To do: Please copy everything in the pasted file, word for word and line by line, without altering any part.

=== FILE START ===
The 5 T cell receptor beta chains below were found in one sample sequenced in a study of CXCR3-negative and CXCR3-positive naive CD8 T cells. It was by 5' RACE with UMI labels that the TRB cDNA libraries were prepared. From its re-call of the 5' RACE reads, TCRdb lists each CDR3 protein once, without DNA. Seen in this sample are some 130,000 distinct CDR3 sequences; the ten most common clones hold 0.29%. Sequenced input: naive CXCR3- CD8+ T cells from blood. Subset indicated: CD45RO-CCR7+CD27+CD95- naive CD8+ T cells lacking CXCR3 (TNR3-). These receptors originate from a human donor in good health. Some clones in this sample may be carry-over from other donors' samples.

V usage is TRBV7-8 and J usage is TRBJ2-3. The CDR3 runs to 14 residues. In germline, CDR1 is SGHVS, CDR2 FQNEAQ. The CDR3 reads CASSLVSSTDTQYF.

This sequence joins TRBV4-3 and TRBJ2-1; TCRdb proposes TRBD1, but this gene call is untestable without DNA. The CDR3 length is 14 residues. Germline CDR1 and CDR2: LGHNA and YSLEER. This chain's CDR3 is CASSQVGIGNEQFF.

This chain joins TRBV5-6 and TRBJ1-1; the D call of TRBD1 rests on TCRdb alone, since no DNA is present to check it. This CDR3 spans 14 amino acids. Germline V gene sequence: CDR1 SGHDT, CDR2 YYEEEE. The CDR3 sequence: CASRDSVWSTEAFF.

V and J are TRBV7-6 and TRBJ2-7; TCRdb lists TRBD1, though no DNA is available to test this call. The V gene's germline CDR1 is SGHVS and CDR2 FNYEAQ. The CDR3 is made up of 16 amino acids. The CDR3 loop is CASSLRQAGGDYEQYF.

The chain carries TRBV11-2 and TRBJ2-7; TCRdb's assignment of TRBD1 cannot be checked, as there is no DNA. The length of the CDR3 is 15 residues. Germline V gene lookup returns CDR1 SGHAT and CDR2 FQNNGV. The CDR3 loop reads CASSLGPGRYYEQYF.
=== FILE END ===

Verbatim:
The 5 T cell receptor beta chains below were found in one sample sequenced in a study of CXCR3-negative and CXCR3-positive naive CD8 T cells. It was by 5' RACE with UMI labels that the TRB cDNA libraries were prepared. From its re-call of the 5' RACE reads, TCRdb lists each CDR3 protein once, without DNA. Seen in this sample are some 130,000 distinct CDR3 sequences; the ten most common clones hold 0.29%. Sequenced input: naive CXCR3- CD8+ T cells from blood. Subset indicated: CD45RO-CCR7+CD27+CD95- naive CD8+ T cells lacking CXCR3 (TNR3-). These receptors originate from a human donor in good health. Some clones in this sample may be carry-over from other donors' samples.

V usage is TRBV7-8 and J usage is TRBJ2-3. The CDR3 runs to 14 residues. In germline, CDR1 is SGHVS, CDR2 FQNEAQ. The CDR3 reads CASSLVSSTDTQYF.

This sequence joins TRBV4-3 and TRBJ2-1; TCRdb proposes TRBD1, but this gene call is untestable without DNA. The CDR3 length is 14 residues. Germline CDR1 and CDR2: LGHNA and YSLEER. This chain's CDR3 is CASSQVGIGNEQFF.

This chain joins TRBV5-6 and TRBJ1-1; the D call of TRBD1 rests on TCRdb alone, since no DNA is present to check it. This CDR3 spans 14 amino acids. Germline V gene sequence: CDR1 SGHDT, CDR2 YYEEEE. The CDR3 sequence: CASRDSVWSTEAFF.

V and J are TRBV7-6 and TRBJ2-7; TCRdb lists TRBD1, though no DNA is available to test this call. The V gene's germline CDR1 is SGHVS and CDR2 FNYEAQ. The CDR3 is made up of 16 amino acids. The CDR3 loop is CASSLRQAGGDYEQYF.

The chain carries TRBV11-2 and TRBJ2-7; TCRdb's assignment of TRBD1 cannot be checked, as there is no DNA. The length of the CDR3 is 15 residues. Germline V gene lookup returns CDR1 SGHAT and CDR2 FQNNGV. The CDR3 loop reads CASSLGPGRYYEQYF.